ANC relents on key parts of disputed ‘secrecy bill’

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The African National Congress (ANC) yesterday bowed to pressure on the Protection of State Information Bill, proposing changes in response to criticism of the bill over the past two years, the SA Press Association reports.

These include a compromise on a public interest defence as a way of protecting journalists and whistle-blowers who risk prison to expose state wrongdoing. ANC members of the National Council of Provinces’ ad hoc committee processing the “secrecy bill” proposed that section 43, which criminalises revealing classified information, make an explicit exception for cases where “such disclosure reveals criminal activity”. Under the proposal, this section would also enable those charged with disclosure to argue in their defence that the information was wrongly classified to begin with.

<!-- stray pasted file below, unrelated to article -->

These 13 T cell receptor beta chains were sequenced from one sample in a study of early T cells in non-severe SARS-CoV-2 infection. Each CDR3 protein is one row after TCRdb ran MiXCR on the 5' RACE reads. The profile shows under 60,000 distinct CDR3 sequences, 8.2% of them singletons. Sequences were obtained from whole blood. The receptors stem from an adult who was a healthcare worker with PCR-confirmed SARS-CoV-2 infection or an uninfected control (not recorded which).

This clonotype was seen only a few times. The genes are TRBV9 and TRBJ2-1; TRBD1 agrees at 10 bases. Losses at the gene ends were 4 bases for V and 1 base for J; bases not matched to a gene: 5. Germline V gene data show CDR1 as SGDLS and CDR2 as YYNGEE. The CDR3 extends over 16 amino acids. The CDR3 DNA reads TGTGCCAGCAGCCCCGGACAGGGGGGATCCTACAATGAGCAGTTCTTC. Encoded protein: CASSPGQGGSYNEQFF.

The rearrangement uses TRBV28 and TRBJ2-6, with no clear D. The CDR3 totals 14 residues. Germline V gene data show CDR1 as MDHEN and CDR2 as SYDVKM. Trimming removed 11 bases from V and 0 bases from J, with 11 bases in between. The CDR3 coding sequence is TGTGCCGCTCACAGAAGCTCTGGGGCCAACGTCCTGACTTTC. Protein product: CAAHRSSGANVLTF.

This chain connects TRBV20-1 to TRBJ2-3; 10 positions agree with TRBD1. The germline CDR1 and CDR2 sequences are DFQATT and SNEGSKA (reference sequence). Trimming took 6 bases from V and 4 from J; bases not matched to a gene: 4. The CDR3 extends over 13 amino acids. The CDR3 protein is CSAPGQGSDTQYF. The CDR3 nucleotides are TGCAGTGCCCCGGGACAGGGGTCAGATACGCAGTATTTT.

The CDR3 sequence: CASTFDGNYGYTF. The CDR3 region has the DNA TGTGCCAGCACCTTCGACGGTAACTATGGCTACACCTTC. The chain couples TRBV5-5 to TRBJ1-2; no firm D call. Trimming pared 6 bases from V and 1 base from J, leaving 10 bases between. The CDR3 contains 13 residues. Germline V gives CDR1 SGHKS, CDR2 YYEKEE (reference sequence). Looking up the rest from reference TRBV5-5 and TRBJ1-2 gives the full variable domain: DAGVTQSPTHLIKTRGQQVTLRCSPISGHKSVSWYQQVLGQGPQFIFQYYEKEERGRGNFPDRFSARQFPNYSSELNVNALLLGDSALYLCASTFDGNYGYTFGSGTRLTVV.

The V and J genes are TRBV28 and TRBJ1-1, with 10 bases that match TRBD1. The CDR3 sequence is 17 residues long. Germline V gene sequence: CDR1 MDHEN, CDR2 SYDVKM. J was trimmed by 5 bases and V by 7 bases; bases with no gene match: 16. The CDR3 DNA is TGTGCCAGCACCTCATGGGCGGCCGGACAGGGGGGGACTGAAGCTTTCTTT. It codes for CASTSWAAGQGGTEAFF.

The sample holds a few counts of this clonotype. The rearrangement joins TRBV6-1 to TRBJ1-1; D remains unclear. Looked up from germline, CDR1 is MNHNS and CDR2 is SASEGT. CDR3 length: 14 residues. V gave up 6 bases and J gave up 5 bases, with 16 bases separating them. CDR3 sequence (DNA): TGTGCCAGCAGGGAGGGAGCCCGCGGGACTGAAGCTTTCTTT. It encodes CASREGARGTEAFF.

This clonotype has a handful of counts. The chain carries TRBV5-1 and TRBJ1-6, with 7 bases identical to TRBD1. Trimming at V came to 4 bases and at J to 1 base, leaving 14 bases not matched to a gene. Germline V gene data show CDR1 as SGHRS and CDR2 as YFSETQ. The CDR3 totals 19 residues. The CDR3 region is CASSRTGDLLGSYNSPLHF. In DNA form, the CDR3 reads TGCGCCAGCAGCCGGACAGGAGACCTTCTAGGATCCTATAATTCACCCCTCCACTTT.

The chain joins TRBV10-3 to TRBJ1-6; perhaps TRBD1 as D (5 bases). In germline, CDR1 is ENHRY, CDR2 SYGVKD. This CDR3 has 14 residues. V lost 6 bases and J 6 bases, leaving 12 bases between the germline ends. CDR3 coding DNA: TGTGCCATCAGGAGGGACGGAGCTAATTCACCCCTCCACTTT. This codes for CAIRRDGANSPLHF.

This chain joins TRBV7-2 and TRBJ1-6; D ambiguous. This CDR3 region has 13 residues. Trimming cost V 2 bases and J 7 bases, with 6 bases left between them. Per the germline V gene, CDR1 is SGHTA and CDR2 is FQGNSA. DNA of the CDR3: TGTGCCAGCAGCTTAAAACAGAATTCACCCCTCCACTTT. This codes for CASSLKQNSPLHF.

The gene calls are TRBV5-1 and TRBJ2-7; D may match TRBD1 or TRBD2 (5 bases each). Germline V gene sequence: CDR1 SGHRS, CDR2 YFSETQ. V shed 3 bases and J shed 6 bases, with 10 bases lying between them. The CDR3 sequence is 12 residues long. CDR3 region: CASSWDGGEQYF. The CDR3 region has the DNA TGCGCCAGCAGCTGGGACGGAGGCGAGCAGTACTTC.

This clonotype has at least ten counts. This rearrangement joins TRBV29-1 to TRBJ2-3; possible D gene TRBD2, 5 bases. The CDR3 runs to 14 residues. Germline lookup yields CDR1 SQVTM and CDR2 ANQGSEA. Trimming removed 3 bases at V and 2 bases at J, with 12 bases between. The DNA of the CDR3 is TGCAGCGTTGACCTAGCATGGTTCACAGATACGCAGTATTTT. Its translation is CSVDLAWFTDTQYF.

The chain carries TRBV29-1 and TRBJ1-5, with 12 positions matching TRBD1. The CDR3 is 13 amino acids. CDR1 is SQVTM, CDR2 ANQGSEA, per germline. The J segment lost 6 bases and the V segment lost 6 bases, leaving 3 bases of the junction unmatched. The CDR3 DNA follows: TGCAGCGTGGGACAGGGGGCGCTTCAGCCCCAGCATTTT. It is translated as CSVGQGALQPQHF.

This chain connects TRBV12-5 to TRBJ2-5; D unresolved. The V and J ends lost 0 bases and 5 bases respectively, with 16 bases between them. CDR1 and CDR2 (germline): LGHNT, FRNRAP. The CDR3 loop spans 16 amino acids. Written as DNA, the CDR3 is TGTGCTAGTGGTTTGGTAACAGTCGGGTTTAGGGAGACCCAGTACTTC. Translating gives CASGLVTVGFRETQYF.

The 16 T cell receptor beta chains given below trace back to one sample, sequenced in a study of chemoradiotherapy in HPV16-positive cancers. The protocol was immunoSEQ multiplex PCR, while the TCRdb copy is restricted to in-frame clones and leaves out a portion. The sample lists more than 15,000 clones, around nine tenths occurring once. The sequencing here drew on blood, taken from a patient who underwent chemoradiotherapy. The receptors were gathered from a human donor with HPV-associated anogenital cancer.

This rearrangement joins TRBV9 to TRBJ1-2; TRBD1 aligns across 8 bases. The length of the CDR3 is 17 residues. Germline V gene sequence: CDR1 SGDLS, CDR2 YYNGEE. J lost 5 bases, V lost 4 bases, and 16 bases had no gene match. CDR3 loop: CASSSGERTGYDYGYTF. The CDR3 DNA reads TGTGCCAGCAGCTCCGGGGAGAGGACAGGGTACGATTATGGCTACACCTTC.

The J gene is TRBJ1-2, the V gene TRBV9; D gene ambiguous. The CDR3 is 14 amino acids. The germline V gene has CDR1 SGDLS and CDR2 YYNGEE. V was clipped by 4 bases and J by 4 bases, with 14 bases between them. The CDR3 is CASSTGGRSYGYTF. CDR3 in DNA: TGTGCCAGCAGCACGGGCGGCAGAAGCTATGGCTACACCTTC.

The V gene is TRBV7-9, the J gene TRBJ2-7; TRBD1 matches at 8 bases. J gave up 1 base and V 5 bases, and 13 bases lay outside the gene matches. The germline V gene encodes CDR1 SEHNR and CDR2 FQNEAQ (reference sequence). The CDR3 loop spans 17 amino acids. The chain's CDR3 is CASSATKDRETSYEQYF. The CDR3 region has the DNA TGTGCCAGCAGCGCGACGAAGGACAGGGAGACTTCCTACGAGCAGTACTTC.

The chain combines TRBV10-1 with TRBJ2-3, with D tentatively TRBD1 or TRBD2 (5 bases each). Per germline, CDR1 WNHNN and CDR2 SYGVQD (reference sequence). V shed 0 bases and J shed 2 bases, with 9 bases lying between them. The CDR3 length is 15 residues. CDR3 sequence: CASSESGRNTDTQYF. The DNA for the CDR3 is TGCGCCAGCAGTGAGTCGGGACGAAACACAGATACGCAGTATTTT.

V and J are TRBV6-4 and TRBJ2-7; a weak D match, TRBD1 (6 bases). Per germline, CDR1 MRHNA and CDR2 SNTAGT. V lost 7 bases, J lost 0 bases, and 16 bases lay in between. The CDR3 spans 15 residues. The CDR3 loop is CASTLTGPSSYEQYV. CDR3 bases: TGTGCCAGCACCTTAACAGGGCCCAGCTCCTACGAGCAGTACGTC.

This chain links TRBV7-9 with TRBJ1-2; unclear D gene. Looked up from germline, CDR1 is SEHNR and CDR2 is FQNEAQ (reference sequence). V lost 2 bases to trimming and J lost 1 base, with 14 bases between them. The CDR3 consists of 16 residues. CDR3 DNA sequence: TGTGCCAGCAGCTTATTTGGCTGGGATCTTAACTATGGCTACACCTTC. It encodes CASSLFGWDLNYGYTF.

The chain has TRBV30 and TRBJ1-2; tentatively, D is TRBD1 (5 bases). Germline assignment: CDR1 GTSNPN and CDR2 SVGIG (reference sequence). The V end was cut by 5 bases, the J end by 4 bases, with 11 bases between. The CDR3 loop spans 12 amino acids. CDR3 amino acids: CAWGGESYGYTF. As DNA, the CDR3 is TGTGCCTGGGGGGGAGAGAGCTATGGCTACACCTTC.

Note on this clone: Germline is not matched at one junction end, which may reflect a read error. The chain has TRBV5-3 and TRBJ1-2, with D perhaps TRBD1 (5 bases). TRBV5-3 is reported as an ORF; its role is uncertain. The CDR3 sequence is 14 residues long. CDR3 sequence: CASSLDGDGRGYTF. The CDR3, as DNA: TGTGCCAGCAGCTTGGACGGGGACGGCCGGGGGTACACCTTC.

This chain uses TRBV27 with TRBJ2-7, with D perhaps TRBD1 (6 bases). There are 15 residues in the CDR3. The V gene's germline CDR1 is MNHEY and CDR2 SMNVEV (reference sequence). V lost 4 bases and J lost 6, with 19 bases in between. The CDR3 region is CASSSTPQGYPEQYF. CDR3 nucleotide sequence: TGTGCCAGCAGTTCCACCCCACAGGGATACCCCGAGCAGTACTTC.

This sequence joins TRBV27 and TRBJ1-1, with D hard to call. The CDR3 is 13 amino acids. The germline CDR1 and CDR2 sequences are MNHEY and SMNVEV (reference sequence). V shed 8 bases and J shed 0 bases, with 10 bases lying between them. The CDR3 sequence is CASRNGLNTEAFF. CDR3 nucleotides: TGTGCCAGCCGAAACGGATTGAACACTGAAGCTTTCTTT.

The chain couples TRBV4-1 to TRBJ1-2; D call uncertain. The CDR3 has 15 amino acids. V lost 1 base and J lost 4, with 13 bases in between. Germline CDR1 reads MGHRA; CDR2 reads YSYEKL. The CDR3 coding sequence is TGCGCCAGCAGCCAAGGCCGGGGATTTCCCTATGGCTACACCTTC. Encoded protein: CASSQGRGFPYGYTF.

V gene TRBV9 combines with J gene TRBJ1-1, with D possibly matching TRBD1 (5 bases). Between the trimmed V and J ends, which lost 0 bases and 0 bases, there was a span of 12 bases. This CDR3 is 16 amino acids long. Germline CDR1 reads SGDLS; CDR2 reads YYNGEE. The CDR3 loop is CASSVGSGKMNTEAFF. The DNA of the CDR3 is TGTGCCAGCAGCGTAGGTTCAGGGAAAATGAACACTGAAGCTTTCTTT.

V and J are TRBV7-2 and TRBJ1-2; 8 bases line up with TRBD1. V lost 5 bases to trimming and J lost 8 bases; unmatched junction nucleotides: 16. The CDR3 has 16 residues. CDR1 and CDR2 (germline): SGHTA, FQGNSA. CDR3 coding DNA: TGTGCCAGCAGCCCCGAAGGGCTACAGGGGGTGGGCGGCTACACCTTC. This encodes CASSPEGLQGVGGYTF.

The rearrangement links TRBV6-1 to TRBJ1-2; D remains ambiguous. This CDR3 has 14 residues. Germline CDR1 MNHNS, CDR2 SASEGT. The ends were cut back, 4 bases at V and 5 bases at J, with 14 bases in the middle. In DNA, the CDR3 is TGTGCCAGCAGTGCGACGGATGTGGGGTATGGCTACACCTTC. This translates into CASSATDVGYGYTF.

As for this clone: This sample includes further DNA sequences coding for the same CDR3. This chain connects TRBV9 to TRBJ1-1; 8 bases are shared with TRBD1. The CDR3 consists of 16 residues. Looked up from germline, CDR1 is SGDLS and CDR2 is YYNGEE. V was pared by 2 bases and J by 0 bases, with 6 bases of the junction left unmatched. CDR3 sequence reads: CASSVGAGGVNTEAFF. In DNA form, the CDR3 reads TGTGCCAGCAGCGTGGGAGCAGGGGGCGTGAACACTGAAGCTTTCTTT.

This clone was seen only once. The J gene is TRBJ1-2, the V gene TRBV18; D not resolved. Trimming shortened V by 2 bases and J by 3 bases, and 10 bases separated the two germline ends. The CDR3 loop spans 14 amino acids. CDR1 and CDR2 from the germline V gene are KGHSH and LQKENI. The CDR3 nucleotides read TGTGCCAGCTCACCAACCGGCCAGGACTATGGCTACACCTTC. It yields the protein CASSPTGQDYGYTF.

The ANC also moved to amend section 49, which has been criticised for criminalising the disclosure of information relating to any state security matter. It had been seen as tantamount to drawing a veil over the activities of intelligence agents. The proposed change would make it a crime only to reveal classified state information relating to security matters.

The two sections were among those singled out for criticism by Congress of South African Trade Unions (Cosatu) general secretary Zwelinzima Vavi in a submission to Parliament in late March.

Other key changes were to strike the remaining provisions for minimum sentences from the bill and to remove the words “ought reasonably to have known” in relation to offences throughout the bill.

This would have a significant effect on the burden of proof on the state in court cases brought under the act. The amendment addresses a criticism raised by veteran human rights lawyer George Bizos that lawmakers had wrongly reversed the burden in crimes like espionage, and that people risked “going to jail for 25 years for being stupid”.

Yesterday’s concessions from the ANC came hours after State Security Minister Siyabonga Cwele told reporters he would welcome any initiatives that would help the bill to pass constitutional muster.



DA MP Alf Lees commented: “It does not go far enough but it really is a welcome alternative.” Cosatu’s Patrick Craven said the ANC’s proposals “sound encouraging”.The Right 2 Know Campaign said some “positive half-steps were made today”.